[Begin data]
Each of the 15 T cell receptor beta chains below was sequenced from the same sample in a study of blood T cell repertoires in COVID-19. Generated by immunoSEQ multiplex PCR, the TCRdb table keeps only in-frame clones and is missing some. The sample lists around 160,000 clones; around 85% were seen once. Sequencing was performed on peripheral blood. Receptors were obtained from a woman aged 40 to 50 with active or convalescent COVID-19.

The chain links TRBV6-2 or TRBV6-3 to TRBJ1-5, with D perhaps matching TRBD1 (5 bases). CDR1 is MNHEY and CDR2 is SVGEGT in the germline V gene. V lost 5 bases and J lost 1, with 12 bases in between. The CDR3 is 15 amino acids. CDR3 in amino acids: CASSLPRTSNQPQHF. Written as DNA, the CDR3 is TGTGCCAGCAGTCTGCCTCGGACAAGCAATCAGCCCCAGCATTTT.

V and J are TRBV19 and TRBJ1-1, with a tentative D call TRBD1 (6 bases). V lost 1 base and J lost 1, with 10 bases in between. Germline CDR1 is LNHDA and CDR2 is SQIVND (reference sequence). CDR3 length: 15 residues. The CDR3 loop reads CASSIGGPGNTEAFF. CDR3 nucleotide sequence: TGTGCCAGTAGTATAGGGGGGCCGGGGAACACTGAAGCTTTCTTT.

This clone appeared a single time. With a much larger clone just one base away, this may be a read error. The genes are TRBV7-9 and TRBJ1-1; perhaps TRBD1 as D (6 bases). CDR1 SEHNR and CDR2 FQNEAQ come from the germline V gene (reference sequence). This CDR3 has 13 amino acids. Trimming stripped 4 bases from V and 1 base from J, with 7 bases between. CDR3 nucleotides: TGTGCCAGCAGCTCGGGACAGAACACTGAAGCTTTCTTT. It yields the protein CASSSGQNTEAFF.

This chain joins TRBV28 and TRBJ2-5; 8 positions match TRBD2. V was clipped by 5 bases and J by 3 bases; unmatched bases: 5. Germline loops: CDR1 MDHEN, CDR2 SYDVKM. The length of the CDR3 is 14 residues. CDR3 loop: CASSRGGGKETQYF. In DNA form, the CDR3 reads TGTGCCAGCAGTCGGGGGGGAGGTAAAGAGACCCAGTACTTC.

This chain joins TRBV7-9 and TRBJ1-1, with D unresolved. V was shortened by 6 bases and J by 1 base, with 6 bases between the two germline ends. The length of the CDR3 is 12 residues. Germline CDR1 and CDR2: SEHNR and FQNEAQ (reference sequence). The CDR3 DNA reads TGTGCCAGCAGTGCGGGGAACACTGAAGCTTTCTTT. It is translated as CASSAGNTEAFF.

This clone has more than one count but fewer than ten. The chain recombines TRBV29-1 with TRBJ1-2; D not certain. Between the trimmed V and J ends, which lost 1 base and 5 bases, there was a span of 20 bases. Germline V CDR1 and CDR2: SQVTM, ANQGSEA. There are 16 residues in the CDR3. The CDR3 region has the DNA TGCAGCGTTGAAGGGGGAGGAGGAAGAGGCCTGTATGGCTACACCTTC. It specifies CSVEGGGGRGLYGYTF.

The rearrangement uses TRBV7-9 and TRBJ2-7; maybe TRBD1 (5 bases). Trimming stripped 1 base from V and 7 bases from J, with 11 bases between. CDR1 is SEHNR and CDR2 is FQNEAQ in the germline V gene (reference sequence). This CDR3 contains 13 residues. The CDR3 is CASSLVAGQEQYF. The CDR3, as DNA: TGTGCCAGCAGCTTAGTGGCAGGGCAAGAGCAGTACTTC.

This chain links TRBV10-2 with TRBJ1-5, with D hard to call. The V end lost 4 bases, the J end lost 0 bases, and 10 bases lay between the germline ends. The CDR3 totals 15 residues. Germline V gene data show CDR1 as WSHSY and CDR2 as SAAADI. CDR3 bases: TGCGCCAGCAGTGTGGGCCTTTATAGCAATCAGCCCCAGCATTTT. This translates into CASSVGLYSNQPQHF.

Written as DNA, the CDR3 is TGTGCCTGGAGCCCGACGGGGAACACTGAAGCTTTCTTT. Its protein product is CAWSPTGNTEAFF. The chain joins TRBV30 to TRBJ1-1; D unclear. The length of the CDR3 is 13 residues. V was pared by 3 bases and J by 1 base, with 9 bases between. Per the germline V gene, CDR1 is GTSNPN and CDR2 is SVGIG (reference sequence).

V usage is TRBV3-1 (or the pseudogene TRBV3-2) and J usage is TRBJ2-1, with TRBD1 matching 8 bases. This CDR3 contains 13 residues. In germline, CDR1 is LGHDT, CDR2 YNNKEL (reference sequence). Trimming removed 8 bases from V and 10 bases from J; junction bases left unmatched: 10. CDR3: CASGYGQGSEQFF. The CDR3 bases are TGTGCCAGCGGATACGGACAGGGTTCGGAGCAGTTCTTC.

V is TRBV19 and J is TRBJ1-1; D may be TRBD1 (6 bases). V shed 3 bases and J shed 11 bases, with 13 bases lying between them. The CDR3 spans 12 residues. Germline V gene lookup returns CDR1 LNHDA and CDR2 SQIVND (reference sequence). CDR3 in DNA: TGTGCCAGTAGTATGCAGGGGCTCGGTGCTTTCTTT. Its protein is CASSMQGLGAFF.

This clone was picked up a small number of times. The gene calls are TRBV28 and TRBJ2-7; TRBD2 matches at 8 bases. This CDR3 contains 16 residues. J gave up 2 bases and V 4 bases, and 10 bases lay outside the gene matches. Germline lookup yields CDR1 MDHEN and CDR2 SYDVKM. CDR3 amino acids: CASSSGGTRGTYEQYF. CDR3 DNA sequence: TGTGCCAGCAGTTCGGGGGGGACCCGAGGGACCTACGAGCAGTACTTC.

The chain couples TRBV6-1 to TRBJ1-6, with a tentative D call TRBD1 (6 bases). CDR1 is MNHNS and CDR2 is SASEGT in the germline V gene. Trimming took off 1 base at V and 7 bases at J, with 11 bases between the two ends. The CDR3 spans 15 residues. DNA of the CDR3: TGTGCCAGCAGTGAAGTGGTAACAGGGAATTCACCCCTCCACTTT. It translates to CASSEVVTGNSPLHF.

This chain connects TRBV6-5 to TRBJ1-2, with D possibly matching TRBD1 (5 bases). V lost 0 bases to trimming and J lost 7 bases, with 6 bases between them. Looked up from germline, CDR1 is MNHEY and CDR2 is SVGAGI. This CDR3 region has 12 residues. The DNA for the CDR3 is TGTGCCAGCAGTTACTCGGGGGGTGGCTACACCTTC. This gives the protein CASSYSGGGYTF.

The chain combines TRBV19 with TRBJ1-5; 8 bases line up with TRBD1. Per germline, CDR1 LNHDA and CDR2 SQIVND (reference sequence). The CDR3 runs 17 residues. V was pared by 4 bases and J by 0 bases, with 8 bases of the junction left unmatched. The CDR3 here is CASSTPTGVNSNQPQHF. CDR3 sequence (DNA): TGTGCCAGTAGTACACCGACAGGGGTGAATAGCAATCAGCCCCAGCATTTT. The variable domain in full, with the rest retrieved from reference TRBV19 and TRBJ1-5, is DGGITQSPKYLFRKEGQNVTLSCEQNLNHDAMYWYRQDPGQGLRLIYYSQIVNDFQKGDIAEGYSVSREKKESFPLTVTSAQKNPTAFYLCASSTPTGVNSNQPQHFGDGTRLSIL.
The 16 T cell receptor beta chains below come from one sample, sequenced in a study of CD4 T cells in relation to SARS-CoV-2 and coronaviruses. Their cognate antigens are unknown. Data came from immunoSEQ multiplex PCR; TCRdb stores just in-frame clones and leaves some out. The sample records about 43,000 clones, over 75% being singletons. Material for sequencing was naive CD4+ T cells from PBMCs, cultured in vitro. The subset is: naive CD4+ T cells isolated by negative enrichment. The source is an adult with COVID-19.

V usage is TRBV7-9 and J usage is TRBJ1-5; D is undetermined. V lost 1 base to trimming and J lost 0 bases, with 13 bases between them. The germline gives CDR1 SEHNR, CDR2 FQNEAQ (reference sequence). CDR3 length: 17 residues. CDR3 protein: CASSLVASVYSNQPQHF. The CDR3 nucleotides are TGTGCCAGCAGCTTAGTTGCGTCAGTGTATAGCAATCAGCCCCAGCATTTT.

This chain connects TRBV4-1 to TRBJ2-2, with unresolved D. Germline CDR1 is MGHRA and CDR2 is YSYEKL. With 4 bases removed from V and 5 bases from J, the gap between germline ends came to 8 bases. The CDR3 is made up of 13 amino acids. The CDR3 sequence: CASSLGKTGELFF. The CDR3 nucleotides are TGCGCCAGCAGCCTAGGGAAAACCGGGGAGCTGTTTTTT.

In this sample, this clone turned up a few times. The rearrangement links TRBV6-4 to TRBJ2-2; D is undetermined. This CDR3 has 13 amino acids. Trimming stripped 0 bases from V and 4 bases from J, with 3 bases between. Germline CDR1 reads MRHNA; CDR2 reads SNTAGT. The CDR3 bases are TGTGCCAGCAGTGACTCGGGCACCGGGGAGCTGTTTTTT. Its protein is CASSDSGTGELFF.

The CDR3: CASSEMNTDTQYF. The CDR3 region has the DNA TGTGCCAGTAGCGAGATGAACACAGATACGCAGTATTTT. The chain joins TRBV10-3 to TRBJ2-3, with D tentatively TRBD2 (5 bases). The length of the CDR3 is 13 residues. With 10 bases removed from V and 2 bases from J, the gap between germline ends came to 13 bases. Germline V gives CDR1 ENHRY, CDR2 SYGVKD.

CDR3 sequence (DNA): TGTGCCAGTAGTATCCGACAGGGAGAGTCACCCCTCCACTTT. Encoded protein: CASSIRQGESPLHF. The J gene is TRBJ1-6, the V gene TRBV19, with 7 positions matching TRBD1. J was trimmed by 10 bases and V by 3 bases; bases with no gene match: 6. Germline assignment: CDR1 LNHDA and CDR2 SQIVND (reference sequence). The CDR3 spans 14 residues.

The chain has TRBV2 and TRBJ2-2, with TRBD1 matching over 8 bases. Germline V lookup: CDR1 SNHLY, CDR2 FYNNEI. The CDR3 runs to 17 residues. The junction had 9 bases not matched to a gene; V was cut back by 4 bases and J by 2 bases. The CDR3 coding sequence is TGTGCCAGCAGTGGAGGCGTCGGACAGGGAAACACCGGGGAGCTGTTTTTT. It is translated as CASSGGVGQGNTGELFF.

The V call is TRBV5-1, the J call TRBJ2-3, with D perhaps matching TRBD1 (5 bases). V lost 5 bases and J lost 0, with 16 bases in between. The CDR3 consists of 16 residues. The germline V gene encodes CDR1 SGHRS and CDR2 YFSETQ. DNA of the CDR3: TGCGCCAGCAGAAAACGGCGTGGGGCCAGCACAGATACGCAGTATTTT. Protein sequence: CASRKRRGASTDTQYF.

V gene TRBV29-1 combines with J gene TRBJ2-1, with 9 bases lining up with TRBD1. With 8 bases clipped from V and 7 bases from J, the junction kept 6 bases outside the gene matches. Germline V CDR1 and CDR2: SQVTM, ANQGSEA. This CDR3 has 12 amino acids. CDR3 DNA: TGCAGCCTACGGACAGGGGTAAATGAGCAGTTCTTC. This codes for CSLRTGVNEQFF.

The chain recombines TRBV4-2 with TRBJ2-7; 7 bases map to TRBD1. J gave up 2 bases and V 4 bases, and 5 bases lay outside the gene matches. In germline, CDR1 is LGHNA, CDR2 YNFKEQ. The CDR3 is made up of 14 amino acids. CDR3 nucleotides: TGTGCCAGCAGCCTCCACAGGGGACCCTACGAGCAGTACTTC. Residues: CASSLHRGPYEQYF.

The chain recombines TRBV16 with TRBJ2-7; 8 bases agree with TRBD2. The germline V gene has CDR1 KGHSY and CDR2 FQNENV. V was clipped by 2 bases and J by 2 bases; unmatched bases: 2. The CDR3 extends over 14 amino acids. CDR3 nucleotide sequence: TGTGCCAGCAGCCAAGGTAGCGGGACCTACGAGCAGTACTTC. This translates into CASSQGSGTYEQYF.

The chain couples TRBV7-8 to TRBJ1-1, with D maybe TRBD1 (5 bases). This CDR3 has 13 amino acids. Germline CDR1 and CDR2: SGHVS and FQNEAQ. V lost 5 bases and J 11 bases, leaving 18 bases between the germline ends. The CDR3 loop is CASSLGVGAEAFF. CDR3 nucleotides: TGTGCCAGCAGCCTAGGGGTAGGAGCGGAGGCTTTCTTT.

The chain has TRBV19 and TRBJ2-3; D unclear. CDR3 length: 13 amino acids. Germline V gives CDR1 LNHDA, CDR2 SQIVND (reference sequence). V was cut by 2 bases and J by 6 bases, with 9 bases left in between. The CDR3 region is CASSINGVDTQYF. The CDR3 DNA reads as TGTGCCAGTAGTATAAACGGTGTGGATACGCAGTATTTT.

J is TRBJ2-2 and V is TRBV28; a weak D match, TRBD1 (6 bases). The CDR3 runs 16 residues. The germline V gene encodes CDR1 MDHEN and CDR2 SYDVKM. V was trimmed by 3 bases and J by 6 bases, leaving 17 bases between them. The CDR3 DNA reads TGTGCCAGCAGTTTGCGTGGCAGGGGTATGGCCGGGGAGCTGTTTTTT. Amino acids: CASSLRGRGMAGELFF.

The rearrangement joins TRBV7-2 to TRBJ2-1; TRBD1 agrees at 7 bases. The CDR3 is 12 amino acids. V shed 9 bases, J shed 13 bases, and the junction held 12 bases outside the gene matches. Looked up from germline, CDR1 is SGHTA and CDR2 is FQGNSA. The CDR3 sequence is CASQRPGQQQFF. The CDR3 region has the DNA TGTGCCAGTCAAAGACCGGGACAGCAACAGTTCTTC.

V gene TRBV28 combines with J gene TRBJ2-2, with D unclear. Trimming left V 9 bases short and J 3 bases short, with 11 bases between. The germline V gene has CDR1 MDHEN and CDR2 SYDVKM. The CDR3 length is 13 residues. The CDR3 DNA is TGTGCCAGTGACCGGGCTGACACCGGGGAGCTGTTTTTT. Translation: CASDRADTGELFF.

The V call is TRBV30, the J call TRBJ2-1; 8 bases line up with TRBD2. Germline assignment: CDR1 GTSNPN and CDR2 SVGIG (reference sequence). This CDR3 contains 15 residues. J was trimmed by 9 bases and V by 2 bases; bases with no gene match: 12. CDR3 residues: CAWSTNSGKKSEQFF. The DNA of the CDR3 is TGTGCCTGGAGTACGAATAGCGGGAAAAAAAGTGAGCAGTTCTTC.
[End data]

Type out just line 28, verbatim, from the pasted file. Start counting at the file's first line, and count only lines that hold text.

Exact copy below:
The chain couples TRBV7-8 to TRBJ1-1, with D maybe TRBD1 (5 bases). This CDR3 has 13 amino acids. Germline CDR1 and CDR2: SGHVS and FQNEAQ. V lost 5 bases and J 11 bases, leaving 18 bases between the germline ends. The CDR3 loop is CASSLGVGAEAFF. CDR3 nucleotides: TGTGCCAGCAGCCTAGGGGTAGGAGCGGAGGCTTTCTTT.